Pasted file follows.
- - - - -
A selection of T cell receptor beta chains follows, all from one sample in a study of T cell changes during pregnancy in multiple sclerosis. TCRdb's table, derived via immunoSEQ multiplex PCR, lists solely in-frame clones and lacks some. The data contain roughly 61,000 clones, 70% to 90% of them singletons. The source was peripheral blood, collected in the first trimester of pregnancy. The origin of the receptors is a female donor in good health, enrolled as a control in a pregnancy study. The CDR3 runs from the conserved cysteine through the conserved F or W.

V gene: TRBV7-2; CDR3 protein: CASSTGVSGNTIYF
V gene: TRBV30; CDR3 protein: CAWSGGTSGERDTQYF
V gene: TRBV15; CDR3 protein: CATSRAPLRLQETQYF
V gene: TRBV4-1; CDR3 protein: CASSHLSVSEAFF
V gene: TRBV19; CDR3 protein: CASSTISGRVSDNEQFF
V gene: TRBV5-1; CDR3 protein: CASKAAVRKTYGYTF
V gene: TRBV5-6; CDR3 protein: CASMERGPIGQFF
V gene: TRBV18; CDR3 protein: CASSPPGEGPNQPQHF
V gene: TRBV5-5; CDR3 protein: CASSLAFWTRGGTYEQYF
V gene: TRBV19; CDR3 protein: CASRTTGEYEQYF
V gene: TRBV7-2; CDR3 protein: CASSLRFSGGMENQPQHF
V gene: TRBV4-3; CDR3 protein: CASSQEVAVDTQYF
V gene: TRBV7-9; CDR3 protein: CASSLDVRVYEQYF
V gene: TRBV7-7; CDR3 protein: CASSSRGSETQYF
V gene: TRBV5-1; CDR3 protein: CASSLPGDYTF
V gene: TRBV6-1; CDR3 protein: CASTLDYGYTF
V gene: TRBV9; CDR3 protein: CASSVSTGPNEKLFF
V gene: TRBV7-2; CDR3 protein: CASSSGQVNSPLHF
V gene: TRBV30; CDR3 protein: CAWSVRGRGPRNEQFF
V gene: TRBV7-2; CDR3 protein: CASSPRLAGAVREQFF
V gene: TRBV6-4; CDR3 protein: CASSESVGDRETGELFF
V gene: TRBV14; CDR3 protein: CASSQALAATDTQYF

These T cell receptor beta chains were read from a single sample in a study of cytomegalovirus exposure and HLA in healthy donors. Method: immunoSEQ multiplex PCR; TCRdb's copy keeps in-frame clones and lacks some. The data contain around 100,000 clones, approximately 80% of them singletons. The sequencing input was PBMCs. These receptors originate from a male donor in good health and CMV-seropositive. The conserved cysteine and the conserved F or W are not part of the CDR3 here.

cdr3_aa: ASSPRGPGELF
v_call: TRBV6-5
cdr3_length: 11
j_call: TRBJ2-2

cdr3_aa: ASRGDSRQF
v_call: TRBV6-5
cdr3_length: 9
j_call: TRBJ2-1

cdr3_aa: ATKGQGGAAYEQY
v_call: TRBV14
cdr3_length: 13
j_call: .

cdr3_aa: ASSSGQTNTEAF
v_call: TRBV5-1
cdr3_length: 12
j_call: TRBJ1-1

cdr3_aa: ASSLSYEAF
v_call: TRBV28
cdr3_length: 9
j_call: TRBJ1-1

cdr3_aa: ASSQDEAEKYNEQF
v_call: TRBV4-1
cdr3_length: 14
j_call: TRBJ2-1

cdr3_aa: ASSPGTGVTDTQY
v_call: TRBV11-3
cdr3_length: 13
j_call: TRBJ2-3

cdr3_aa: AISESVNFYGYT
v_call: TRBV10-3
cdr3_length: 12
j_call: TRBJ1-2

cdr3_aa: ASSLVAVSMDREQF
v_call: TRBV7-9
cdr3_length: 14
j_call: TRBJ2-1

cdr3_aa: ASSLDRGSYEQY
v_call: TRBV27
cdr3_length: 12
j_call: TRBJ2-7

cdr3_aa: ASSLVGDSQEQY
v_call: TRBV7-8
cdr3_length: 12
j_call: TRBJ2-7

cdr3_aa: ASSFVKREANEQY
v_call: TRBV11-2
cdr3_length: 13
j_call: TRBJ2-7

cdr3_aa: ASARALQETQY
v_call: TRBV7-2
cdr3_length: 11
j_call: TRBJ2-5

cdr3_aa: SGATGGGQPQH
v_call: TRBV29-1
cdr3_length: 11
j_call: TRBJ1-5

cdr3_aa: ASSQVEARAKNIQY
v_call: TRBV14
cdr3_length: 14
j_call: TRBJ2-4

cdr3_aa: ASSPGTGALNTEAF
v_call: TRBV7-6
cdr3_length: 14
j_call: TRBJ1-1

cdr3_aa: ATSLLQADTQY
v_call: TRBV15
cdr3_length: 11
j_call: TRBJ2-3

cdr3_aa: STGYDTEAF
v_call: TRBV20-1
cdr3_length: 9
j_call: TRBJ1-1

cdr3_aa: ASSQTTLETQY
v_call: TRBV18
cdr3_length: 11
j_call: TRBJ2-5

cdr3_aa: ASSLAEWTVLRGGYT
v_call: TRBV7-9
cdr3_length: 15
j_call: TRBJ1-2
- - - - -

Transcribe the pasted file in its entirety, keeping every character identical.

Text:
A selection of T cell receptor beta chains follows, all from one sample in a study of T cell changes during pregnancy in multiple sclerosis. TCRdb's table, derived via immunoSEQ multiplex PCR, lists solely in-frame clones and lacks some. The data contain roughly 61,000 clones, 70% to 90% of them singletons. The source was peripheral blood, collected in the first trimester of pregnancy. The origin of the receptors is a female donor in good health, enrolled as a control in a pregnancy study. The CDR3 runs from the conserved cysteine through the conserved F or W.

V gene: TRBV7-2; CDR3 protein: CASSTGVSGNTIYF
V gene: TRBV30; CDR3 protein: CAWSGGTSGERDTQYF
V gene: TRBV15; CDR3 protein: CATSRAPLRLQETQYF
V gene: TRBV4-1; CDR3 protein: CASSHLSVSEAFF
V gene: TRBV19; CDR3 protein: CASSTISGRVSDNEQFF
V gene: TRBV5-1; CDR3 protein: CASKAAVRKTYGYTF
V gene: TRBV5-6; CDR3 protein: CASMERGPIGQFF
V gene: TRBV18; CDR3 protein: CASSPPGEGPNQPQHF
V gene: TRBV5-5; CDR3 protein: CASSLAFWTRGGTYEQYF
V gene: TRBV19; CDR3 protein: CASRTTGEYEQYF
V gene: TRBV7-2; CDR3 protein: CASSLRFSGGMENQPQHF
V gene: TRBV4-3; CDR3 protein: CASSQEVAVDTQYF
V gene: TRBV7-9; CDR3 protein: CASSLDVRVYEQYF
V gene: TRBV7-7; CDR3 protein: CASSSRGSETQYF
V gene: TRBV5-1; CDR3 protein: CASSLPGDYTF
V gene: TRBV6-1; CDR3 protein: CASTLDYGYTF
V gene: TRBV9; CDR3 protein: CASSVSTGPNEKLFF
V gene: TRBV7-2; CDR3 protein: CASSSGQVNSPLHF
V gene: TRBV30; CDR3 protein: CAWSVRGRGPRNEQFF
V gene: TRBV7-2; CDR3 protein: CASSPRLAGAVREQFF
V gene: TRBV6-4; CDR3 protein: CASSESVGDRETGELFF
V gene: TRBV14; CDR3 protein: CASSQALAATDTQYF

These T cell receptor beta chains were read from a single sample in a study of cytomegalovirus exposure and HLA in healthy donors. Method: immunoSEQ multiplex PCR; TCRdb's copy keeps in-frame clones and lacks some. The data contain around 100,000 clones, approximately 80% of them singletons. The sequencing input was PBMCs. These receptors originate from a male donor in good health and CMV-seropositive. The conserved cysteine and the conserved F or W are not part of the CDR3 here.

cdr3_aa: ASSPRGPGELF
v_call: TRBV6-5
cdr3_length: 11
j_call: TRBJ2-2

cdr3_aa: ASRGDSRQF
v_call: TRBV6-5
cdr3_length: 9
j_call: TRBJ2-1

cdr3_aa: ATKGQGGAAYEQY
v_call: TRBV14
cdr3_length: 13
j_call: .

cdr3_aa: ASSSGQTNTEAF
v_call: TRBV5-1
cdr3_length: 12
j_call: TRBJ1-1

cdr3_aa: ASSLSYEAF
v_call: TRBV28
cdr3_length: 9
j_call: TRBJ1-1

cdr3_aa: ASSQDEAEKYNEQF
v_call: TRBV4-1
cdr3_length: 14
j_call: TRBJ2-1

cdr3_aa: ASSPGTGVTDTQY
v_call: TRBV11-3
cdr3_length: 13
j_call: TRBJ2-3

cdr3_aa: AISESVNFYGYT
v_call: TRBV10-3
cdr3_length: 12
j_call: TRBJ1-2

cdr3_aa: ASSLVAVSMDREQF
v_call: TRBV7-9
cdr3_length: 14
j_call: TRBJ2-1

cdr3_aa: ASSLDRGSYEQY
v_call: TRBV27
cdr3_length: 12
j_call: TRBJ2-7

cdr3_aa: ASSLVGDSQEQY
v_call: TRBV7-8
cdr3_length: 12
j_call: TRBJ2-7

cdr3_aa: ASSFVKREANEQY
v_call: TRBV11-2
cdr3_length: 13
j_call: TRBJ2-7

cdr3_aa: ASARALQETQY
v_call: TRBV7-2
cdr3_length: 11
j_call: TRBJ2-5

cdr3_aa: SGATGGGQPQH
v_call: TRBV29-1
cdr3_length: 11
j_call: TRBJ1-5

cdr3_aa: ASSQVEARAKNIQY
v_call: TRBV14
cdr3_length: 14
j_call: TRBJ2-4

cdr3_aa: ASSPGTGALNTEAF
v_call: TRBV7-6
cdr3_length: 14
j_call: TRBJ1-1

cdr3_aa: ATSLLQADTQY
v_call: TRBV15
cdr3_length: 11
j_call: TRBJ2-3

cdr3_aa: STGYDTEAF
v_call: TRBV20-1
cdr3_length: 9
j_call: TRBJ1-1

cdr3_aa: ASSQTTLETQY
v_call: TRBV18
cdr3_length: 11
j_call: TRBJ2-5

cdr3_aa: ASSLAEWTVLRGGYT
v_call: TRBV7-9
cdr3_length: 15
j_call: TRBJ1-2